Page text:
One of the the things I have learned in having a couple of running video analyses is that I am a pronounced heel striker. Very pronounced. Now, for years, I haven't thought much of it, other than that is the way I run, so that is it. But, after reading various blog posts (such as this one at Runblogger.com and JG here) Runners World this month, I have given much more thought about footstriking as a means to avoid injury. For those who aren't keeping assiduous track, over last several years I have had ITB issues, PFS, and a couple of foot injuries. I am not looking to change my form to get faster; I think I can get faster by training. No, I am interested in form as a means to reduce stress and thus reduce injury.
I am not a proponent of barefoot running and forefoot striking. I think that is just too radical of a change and one I could never fully implement. If that means I am doomed to never compete at the highest level, so be it. Instead, one thing every form guru seems to agree on is that overstriding is bad. Overstriding -- landing too far ahead of your body -- is bad form in that it translates force through the leg, ankle and knee and it causes deceleration as it brakes your forward momentum. Thus, no matter where you land on your foot overstriding is too be avoided. And overstriding is most common in heel strikers.
I run at the gym on a treadmill next to a mirror so I can see my form. It is not always pretty (nor is the sight of my sweaty torso trudging along. And I need a haircut too.) In my last several workouts, I have been trying to change my stride. Shorten it up. Land more under my body, and less reaching for it out front. I have noticed several things. First, I have to turn my feet over faster. More steps. Second, I run more straight up and down and less forward lean. Third, it is harder on my feet. I don't know if that is better or worse -- I just feel the pounding more in my feet rather than in my quads and glutes, aka, butt. That maybe because my feet have been getting a free ride at the expense of hips and glutes, but I do feel it. Oh, and as I get tired, I lapse back into longer strides.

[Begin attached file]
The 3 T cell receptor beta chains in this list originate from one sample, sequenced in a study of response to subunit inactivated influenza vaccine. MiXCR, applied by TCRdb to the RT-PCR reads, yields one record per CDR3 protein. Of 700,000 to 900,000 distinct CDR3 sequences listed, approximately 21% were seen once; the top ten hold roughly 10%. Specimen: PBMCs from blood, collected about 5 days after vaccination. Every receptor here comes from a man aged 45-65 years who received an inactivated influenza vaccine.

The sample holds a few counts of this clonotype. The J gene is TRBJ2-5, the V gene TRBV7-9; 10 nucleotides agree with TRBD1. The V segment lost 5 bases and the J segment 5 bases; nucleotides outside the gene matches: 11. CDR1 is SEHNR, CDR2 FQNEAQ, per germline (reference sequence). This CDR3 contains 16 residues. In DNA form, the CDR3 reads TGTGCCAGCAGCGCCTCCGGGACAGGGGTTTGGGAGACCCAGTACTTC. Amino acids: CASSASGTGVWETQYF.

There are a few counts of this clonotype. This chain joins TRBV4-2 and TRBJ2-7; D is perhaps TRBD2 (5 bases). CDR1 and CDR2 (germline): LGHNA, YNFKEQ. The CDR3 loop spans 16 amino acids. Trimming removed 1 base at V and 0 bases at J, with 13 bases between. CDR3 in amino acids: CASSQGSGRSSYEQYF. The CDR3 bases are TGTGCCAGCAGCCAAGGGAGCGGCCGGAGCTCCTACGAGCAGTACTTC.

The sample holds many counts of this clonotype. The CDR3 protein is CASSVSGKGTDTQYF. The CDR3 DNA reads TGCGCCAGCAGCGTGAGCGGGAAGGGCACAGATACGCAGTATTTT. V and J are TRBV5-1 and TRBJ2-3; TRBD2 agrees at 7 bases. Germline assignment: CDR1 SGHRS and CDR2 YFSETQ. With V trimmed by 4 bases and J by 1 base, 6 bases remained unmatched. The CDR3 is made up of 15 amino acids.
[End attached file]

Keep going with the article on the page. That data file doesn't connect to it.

Will any of this really change the way I run? I am not sure. I do not seem to tire as quickly, but I have no real data to support that. And I seem to be running slower, at least at first.
Does anyone have a clues or cues that they look for in avoiding overstriding? I have mainly been going by how hard I land on my feet. I sort of feel like I am starting to pull my landing leg back to land flat on my foot. I imagine the forward sweep of my leg as if it turned on a wheel or as if my knee rotates 360 degrees and my legs spun like hands on a clock. Myfeet now land now at about 6 o'clock rather than 4 or 5 o'clock. It feels different, almost like I am hopping, or running with bent knees and not stretching out.
If any anyone has similar experiences or images or thoughts, I'd love to hear them so I can watch for them.